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The argument of require(...) in node.js is a filename. If I had a module source code in a string code, could I somehow call require(code) and load functions from that string?

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1  
nodejs.org/api/modules.html#modules_modules (what a ridiculous uri) –  jAndy Aug 23 '12 at 16:14
    
@jAndy Where is a source code in a string? I see only loading from file. –  Cartesius00 Aug 23 '12 at 16:16
    
nodejs.org/api/modules.html –  Thomas Aug 23 '12 at 16:17
    
@Martin ah sorry about that; I completely misread the question. Well if you have the source, can't you just eval() it? –  Pointy Aug 23 '12 at 16:18
    
@Martin Maybe, but I would like to "load once", and call those functions "million times", is it optimal? –  Cartesius00 Aug 23 '12 at 16:19

2 Answers 2

up vote 1 down vote accepted

A work around could be to write the module source code to a temporary file ./tmp-file.js and then require('./tmp-file'), and then remove the file.

This is probably not optimal because you would either have to block and write the file synchronously, or put everything requiring that module in the callback to the async write.

A working example for async file write (gist - also includes sync file write):

var http = require('http');
var fs = require('fs');

var helloModuleString = "exports.world = function() { return 'Hello World\\n'; }";
fs.writeFile('./hello.js', helloModuleString, function (err) {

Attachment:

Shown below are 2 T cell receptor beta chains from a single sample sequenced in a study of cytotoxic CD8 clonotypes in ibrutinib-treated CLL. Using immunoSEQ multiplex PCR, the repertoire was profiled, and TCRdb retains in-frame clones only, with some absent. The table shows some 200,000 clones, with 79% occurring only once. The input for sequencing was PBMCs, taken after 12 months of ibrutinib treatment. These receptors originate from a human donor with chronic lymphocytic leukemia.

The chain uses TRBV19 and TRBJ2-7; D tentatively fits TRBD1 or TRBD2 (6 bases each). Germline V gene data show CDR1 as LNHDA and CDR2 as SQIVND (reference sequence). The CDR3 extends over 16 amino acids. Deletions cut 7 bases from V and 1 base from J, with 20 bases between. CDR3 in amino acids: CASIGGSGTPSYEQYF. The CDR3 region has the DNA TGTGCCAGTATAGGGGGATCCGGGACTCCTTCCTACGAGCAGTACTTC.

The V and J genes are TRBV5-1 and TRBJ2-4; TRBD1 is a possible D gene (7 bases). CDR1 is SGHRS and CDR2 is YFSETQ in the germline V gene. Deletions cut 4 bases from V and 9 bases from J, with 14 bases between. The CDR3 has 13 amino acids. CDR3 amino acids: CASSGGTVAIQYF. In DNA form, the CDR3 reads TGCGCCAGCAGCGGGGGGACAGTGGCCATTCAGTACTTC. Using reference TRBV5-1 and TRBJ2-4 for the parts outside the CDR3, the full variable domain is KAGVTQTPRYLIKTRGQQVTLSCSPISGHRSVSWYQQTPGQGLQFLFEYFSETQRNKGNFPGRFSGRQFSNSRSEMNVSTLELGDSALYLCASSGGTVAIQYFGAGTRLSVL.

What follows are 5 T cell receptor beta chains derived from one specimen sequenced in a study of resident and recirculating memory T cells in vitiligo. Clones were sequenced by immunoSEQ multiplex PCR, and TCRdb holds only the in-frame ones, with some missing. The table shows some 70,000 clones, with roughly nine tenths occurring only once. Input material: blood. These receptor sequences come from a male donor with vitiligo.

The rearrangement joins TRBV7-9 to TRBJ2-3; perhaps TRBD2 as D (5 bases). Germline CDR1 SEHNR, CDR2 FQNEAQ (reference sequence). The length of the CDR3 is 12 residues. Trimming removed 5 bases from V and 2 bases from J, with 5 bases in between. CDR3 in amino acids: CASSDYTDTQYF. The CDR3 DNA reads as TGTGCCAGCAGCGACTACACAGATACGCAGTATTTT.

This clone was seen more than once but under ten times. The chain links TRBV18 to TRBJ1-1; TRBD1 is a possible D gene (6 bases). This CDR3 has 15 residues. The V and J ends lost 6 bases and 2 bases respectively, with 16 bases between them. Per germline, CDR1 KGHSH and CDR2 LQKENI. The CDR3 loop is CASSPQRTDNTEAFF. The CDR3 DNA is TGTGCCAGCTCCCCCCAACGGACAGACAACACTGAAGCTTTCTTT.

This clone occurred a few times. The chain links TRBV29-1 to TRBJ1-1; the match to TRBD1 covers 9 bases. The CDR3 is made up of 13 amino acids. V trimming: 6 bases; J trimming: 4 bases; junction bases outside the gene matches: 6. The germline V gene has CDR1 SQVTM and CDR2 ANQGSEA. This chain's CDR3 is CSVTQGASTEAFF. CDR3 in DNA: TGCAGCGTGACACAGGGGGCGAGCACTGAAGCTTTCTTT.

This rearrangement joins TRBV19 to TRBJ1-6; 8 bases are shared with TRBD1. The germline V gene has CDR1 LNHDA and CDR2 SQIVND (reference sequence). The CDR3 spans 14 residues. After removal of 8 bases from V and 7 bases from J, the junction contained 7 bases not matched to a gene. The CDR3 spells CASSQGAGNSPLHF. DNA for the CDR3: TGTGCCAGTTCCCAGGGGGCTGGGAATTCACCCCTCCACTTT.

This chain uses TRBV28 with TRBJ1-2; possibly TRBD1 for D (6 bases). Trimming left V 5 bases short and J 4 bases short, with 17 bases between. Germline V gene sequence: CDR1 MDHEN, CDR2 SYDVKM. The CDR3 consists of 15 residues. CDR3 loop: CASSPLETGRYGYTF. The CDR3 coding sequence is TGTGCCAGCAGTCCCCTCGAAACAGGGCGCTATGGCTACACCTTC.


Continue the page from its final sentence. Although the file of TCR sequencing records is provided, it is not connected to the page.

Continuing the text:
if (err) return console.log(err);
  var hello = require('./hello');

  http.createServer(function (req, res) {
    res.writeHead(200, {'Content-Type': 'text/plain'});
    res.end(hello.world());
  }).listen(1337, '127.0.0.1');

  console.log('Server running at http://127.0.0.1:1337/');
});

Results in:

$ curl 127.0.0.1:1337
> Hello World
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Thanks, sounds like a good baseline solution. –  Cartesius00 Aug 23 '12 at 21:17
    
In general I agree, but that requires the node app to be allowed to create a file on the file system. And if you start multiple instances of the node app you have to decide what to do with the file or namespace them somehow. I tried to add a custom extension, but that is deprecated now. Isn't there any other good solution? –  Thomas Fankhauser Jun 13 '13 at 10:09

I put this into a function for reuse. It creates a file in the os temp directory based on a random hash, requires it and then deletes it.

var fs     = require('fs'),
    os     = require('os'),
    crypto = require('crypto');

function requireString(moduleString) {
  var token           = crypto.randomBytes(20).toString('hex'),
      filename        = os.tmpdir() + '/' + token + '.js',
      requiredModule  = false;

  // write, require, delete
  fs.writeFileSync(filename, moduleString);
  requiredModule = require(filename);
  fs.unlinkSync(filename);

  return requiredModule;
}

Then you can do:

var carString = "exports.start = function(){ console.log('start'); };",
    car       = requireString(carString);

console.log("Car:", car);

This is still more of a workaround, but more convenient to use, I think.

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1  
nice, thank you –  Cartesius00 Jun 14 '13 at 12:09

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